“I wish that you had come home when I asked you to have tea,” wrote Sunayana Dumala. Her husband, Srinivas Kuchibhotla, was shot dead in Olathe, Kansas, in an alleged hate crime on February 22, 2017.
The well water measured into the pan, your mother’s breath fattening the flame, the scent of burning wood, the pink threads of dawn outside the kitchen window, her patient stoop over the stove, each movement still weighted with sleep, and then, once the water boils, the quickening attention to milk and tea leaves, the sharp brown smell rising, the pan grabbed off the fire, the quick stir of sugar before the tea is poured in a high long stream into the stainless steel glass that is thrust into your waiting hand: this is the memory you carry into your new country.
Your husband, who loves your wild hair and your face soft as a child’s, comes from poor people. As a student in America, you’ve learned that no one cares. No one knows you and the old resentments of blood and soil and caste don’t matter, yet it took years of strenuous argument before you were allowed to become his wife.
Your husband decides he won’t be poor ever again. Your months grow frantic and jangly with work. He talks to the phone more than he talks to you. There are quotas and deadlines; the hours swallowed by the long tunnel of the screen. For the second time this week you haven’t laid eyes on each other for fifteen hours. He bolts down his dinner and then goes back to work until 2 am. This is America, though. It is not as if you can appeal to an elder who will scold him for forgetting that marriages need time and watering. The two of you are alone here, unmoored. Immigrants in an indifferent country. Orphans, even though your parents are alive and full of questions. Indians without India.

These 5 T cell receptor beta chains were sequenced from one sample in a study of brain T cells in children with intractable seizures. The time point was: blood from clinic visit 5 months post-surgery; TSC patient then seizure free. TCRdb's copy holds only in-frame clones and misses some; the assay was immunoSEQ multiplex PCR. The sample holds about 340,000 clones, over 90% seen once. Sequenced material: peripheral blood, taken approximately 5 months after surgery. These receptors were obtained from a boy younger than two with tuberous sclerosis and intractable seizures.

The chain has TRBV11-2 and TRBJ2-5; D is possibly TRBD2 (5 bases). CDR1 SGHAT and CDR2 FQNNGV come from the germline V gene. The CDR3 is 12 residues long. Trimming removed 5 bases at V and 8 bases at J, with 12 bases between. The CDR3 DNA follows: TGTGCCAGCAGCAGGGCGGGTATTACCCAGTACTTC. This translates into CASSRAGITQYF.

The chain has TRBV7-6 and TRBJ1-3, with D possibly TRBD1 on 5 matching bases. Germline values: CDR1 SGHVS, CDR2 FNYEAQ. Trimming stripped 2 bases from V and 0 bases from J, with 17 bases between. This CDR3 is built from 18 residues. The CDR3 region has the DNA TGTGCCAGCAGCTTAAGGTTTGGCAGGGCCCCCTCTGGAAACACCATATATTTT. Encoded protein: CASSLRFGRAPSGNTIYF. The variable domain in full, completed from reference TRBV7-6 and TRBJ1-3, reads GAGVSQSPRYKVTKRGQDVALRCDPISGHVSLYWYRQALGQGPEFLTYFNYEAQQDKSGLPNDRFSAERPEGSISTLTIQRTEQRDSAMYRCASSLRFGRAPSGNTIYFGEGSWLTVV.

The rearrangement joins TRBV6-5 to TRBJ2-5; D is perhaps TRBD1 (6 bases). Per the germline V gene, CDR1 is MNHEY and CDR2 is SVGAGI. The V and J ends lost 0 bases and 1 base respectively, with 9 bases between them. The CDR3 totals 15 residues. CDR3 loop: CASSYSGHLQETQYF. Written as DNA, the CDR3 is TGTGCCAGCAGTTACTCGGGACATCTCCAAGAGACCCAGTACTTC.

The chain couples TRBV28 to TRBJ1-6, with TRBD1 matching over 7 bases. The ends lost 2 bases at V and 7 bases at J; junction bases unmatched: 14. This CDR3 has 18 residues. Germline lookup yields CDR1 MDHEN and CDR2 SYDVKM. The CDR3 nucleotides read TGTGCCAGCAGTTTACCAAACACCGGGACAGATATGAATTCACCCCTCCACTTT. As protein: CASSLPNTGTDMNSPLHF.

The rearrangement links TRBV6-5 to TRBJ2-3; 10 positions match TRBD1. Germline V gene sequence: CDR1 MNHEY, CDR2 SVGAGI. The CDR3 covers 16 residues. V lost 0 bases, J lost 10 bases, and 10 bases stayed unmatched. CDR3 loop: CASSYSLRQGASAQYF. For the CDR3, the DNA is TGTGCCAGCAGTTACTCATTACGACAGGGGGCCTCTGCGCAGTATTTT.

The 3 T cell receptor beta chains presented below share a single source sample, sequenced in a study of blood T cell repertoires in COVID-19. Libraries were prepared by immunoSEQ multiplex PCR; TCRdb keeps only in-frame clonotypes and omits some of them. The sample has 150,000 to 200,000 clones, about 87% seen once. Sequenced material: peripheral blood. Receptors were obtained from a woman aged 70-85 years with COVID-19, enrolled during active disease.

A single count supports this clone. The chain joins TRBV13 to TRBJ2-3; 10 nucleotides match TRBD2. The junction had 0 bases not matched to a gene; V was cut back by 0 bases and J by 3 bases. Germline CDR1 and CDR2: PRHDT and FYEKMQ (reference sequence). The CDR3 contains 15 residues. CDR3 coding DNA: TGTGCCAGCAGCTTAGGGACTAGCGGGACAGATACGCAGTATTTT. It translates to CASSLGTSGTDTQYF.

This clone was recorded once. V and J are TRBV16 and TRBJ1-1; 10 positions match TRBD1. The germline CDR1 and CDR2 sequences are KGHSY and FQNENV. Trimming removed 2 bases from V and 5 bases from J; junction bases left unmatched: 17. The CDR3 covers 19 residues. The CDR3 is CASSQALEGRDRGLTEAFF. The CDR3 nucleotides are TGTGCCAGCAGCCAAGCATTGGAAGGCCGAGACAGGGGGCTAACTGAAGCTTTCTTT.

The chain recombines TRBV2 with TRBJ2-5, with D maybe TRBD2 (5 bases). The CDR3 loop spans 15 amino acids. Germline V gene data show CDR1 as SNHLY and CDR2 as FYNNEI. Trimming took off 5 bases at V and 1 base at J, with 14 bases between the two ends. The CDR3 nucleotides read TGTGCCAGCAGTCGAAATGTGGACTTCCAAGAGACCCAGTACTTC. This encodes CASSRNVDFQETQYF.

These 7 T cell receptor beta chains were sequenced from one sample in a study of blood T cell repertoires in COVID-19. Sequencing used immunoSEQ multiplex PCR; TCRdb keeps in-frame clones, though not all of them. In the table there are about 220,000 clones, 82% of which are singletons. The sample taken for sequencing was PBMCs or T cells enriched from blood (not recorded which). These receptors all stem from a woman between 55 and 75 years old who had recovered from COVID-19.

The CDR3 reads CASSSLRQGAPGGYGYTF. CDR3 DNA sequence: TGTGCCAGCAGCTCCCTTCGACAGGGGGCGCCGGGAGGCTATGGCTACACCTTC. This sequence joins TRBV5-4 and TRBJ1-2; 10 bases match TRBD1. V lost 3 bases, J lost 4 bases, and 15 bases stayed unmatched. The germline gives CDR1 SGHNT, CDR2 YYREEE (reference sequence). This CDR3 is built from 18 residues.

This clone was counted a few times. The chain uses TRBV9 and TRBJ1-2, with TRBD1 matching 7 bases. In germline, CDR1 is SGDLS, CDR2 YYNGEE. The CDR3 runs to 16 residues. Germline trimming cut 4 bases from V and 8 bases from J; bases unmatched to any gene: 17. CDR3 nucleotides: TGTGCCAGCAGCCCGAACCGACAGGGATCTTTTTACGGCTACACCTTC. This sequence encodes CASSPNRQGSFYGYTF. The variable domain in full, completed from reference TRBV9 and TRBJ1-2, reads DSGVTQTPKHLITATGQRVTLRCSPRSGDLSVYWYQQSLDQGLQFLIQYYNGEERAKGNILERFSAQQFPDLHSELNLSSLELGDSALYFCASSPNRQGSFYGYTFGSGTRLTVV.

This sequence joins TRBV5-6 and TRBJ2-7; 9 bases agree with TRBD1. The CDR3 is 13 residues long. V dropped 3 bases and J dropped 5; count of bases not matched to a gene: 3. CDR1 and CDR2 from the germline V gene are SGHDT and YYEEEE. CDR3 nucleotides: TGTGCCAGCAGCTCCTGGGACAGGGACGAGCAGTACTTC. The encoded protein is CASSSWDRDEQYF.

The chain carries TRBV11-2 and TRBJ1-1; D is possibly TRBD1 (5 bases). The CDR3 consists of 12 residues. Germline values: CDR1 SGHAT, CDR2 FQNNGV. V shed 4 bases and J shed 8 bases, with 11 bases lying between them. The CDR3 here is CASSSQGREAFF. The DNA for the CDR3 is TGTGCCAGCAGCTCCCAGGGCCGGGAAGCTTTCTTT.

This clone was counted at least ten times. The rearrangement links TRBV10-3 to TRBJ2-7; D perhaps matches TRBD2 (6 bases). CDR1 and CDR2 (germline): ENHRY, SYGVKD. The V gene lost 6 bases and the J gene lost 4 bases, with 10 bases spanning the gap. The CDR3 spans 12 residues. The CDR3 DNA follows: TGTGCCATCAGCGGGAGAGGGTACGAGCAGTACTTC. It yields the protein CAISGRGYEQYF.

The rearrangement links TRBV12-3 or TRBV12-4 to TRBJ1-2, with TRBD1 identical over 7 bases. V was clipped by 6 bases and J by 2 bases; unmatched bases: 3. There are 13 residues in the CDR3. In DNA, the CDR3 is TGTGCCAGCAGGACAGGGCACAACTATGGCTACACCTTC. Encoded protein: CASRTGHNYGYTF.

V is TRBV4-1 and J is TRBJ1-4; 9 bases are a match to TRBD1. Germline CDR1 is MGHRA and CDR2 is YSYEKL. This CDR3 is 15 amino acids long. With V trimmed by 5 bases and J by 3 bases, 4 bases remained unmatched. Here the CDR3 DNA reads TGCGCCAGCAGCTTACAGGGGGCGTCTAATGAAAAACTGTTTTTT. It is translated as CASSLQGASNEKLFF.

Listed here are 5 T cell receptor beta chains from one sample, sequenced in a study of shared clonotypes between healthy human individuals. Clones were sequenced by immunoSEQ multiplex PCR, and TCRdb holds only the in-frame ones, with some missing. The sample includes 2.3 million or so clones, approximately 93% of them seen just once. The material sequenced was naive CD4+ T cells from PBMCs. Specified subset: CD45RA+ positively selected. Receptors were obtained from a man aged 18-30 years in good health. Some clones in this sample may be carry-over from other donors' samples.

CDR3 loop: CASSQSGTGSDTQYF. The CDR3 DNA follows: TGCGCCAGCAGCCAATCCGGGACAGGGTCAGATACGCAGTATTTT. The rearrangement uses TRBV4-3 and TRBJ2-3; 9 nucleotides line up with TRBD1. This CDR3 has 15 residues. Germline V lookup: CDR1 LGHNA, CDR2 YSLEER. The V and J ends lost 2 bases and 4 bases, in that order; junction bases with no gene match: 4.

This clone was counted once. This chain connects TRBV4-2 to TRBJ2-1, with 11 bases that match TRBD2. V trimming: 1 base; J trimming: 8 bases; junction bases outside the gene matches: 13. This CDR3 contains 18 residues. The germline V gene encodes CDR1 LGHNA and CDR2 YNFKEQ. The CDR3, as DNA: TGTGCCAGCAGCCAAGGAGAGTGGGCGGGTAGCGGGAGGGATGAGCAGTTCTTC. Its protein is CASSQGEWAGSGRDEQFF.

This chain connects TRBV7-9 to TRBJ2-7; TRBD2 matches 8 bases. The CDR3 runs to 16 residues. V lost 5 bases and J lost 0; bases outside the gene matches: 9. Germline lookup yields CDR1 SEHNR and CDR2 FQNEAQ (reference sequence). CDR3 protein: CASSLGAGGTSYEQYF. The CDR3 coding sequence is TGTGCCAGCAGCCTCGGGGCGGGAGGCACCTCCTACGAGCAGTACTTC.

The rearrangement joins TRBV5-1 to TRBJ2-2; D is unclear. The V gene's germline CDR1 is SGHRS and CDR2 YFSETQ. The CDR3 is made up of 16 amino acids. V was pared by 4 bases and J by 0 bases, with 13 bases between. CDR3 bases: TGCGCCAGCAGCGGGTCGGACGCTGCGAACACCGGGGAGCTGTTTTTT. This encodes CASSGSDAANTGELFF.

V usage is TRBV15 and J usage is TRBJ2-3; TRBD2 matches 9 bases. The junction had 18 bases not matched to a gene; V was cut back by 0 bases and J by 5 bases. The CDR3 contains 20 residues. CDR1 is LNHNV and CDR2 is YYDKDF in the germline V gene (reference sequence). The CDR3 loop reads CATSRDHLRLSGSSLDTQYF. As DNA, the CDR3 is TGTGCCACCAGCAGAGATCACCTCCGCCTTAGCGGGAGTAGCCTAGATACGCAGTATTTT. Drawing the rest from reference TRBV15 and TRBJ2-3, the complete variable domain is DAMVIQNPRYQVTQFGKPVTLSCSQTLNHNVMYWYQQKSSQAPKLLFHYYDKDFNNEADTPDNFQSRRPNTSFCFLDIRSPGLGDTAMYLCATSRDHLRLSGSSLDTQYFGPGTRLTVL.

Your husband is 6 feet, 2 inches and handsome as the actors in the films the two of you watch on weekends, curled up on the sofa, pleased at the familiar jokes and storylines. The movies have songs. Shamelessly sentimental, full of rain and mountains and longing. Your husband, thinks he’s strong, thinks he’s giving nothing away when he sings them around the house. You don’t tell him that his voice, when it breaks, lodges a stone deeper in your chest. Still, each year your kitchen takes on a new appliance, your house new rooms. It’s okay, you say. It’s all okay.
Some days are good, though. Like the day you come home from work early. You make pakodas, taste the satisfying crunch of one before you set them aside and wait. You call your husband and tell him to come home for tea. I’m going out he says, with a friend after work. We’ll catch the game, get a drink. They call us the Jameson boys, he laughs. I’ll be home soon. No, you say, flirting a little, please come now.
When he walks in you make tea the way your mother does, cracking cardamom pods with your teeth before dropping them into the water, digging into the bright red box of Lipton Red Label to scoop out the dark leaves inside, taking pleasure in the slow patient swish of the spoon. You hand him the tea in a stainless steel glass, part of a set some Aunty gave you as a wedding gift six years ago.
Then comes the part you love.
The safe silence between you, the evening light in the windows, the distant murmur of the game on the radio somewhere, the insects clicking in the lawn grass, the bittersweet taste that lingers in the mouth, and then, his eyes rising from his cup to your face and that slow, quiet smile.
The day paused like a drawn breath.